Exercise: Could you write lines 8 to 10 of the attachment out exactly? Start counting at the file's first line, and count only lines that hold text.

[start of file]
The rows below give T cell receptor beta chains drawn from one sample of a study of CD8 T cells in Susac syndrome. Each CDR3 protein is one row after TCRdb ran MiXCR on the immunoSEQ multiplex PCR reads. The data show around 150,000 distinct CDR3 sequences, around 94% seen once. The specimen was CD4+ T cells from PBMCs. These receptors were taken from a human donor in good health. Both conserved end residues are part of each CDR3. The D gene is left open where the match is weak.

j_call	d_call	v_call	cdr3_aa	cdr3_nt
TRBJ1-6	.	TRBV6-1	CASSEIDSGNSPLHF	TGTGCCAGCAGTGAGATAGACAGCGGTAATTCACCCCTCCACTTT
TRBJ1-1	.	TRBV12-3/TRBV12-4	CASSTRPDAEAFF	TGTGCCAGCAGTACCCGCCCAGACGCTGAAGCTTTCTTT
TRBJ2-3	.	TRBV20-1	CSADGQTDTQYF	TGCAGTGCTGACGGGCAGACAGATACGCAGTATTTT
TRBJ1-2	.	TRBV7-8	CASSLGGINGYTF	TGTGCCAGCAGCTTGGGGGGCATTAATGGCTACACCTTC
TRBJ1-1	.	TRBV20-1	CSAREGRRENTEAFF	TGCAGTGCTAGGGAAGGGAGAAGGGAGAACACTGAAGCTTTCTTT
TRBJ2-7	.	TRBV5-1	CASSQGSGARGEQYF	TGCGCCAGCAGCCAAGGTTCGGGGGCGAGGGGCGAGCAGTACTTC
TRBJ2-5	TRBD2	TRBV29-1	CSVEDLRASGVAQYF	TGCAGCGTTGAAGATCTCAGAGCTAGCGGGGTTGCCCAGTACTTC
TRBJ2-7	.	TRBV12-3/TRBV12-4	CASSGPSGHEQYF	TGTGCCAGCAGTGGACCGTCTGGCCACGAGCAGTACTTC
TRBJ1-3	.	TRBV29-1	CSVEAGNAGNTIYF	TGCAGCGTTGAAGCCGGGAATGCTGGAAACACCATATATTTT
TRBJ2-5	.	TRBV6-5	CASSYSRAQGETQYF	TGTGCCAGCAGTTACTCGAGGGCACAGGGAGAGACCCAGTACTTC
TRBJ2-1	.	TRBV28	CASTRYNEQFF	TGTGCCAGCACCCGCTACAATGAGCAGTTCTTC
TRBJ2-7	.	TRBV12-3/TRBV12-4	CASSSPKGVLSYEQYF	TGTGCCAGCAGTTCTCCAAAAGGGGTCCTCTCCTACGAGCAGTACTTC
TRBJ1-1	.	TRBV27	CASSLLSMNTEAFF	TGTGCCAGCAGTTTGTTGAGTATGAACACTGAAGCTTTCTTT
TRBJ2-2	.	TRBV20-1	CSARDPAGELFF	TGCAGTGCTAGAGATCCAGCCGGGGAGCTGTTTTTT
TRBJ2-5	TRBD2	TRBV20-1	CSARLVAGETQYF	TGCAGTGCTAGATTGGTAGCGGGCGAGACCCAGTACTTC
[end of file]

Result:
TRBJ2-7	.	TRBV5-1	CASSQGSGARGEQYF	TGCGCCAGCAGCCAAGGTTCGGGGGCGAGGGGCGAGCAGTACTTC
TRBJ2-5	TRBD2	TRBV29-1	CSVEDLRASGVAQYF	TGCAGCGTTGAAGATCTCAGAGCTAGCGGGGTTGCCCAGTACTTC
TRBJ2-7	.	TRBV12-3/TRBV12-4	CASSGPSGHEQYF	TGTGCCAGCAGTGGACCGTCTGGCCACGAGCAGTACTTC